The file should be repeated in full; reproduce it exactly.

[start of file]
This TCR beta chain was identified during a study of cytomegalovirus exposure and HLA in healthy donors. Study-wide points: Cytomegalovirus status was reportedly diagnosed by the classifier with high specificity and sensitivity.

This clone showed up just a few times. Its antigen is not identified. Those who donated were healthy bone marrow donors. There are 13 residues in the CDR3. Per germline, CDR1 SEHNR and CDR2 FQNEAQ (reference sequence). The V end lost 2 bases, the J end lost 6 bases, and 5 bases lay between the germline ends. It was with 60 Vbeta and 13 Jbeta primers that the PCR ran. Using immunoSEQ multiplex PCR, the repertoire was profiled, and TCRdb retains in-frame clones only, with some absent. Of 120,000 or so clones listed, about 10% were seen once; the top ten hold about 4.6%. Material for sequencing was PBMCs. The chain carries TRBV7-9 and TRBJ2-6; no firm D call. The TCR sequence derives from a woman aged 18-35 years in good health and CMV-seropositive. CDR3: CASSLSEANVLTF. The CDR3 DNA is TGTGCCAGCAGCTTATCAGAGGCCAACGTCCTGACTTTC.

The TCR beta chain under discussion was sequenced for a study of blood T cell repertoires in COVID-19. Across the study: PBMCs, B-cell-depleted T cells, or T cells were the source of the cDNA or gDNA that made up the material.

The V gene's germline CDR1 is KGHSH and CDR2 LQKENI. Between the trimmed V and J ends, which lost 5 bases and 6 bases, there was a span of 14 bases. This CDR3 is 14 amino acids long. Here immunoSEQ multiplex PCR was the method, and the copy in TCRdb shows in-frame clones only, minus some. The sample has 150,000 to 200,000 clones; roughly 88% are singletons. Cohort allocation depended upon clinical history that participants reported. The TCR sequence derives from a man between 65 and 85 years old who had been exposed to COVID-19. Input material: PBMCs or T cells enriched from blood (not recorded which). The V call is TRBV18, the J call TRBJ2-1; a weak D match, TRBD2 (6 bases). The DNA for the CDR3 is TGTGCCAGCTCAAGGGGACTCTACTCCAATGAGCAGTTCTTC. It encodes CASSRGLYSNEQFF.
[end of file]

This TCR beta chain was identified during a study of cytomegalovirus exposure and HLA in healthy donors. Study-wide points: Cytomegalovirus status was reportedly diagnosed by the classifier with high specificity and sensitivity.

This clone showed up just a few times. Its antigen is not identified. Those who donated were healthy bone marrow donors. There are 13 residues in the CDR3. Per germline, CDR1 SEHNR and CDR2 FQNEAQ (reference sequence). The V end lost 2 bases, the J end lost 6 bases, and 5 bases lay between the germline ends. It was with 60 Vbeta and 13 Jbeta primers that the PCR ran. Using immunoSEQ multiplex PCR, the repertoire was profiled, and TCRdb retains in-frame clones only, with some absent. Of 120,000 or so clones listed, about 10% were seen once; the top ten hold about 4.6%. Material for sequencing was PBMCs. The chain carries TRBV7-9 and TRBJ2-6; no firm D call. The TCR sequence derives from a woman aged 18-35 years in good health and CMV-seropositive. CDR3: CASSLSEANVLTF. The CDR3 DNA is TGTGCCAGCAGCTTATCAGAGGCCAACGTCCTGACTTTC.

The TCR beta chain under discussion was sequenced for a study of blood T cell repertoires in COVID-19. Across the study: PBMCs, B-cell-depleted T cells, or T cells were the source of the cDNA or gDNA that made up the material.

The V gene's germline CDR1 is KGHSH and CDR2 LQKENI. Between the trimmed V and J ends, which lost 5 bases and 6 bases, there was a span of 14 bases. This CDR3 is 14 amino acids long. Here immunoSEQ multiplex PCR was the method, and the copy in TCRdb shows in-frame clones only, minus some. The sample has 150,000 to 200,000 clones; roughly 88% are singletons. Cohort allocation depended upon clinical history that participants reported. The TCR sequence derives from a man between 65 and 85 years old who had been exposed to COVID-19. Input material: PBMCs or T cells enriched from blood (not recorded which). The V call is TRBV18, the J call TRBJ2-1; a weak D match, TRBD2 (6 bases). The DNA for the CDR3 is TGTGCCAGCTCAAGGGGACTCTACTCCAATGAGCAGTTCTTC. It encodes CASSRGLYSNEQFF.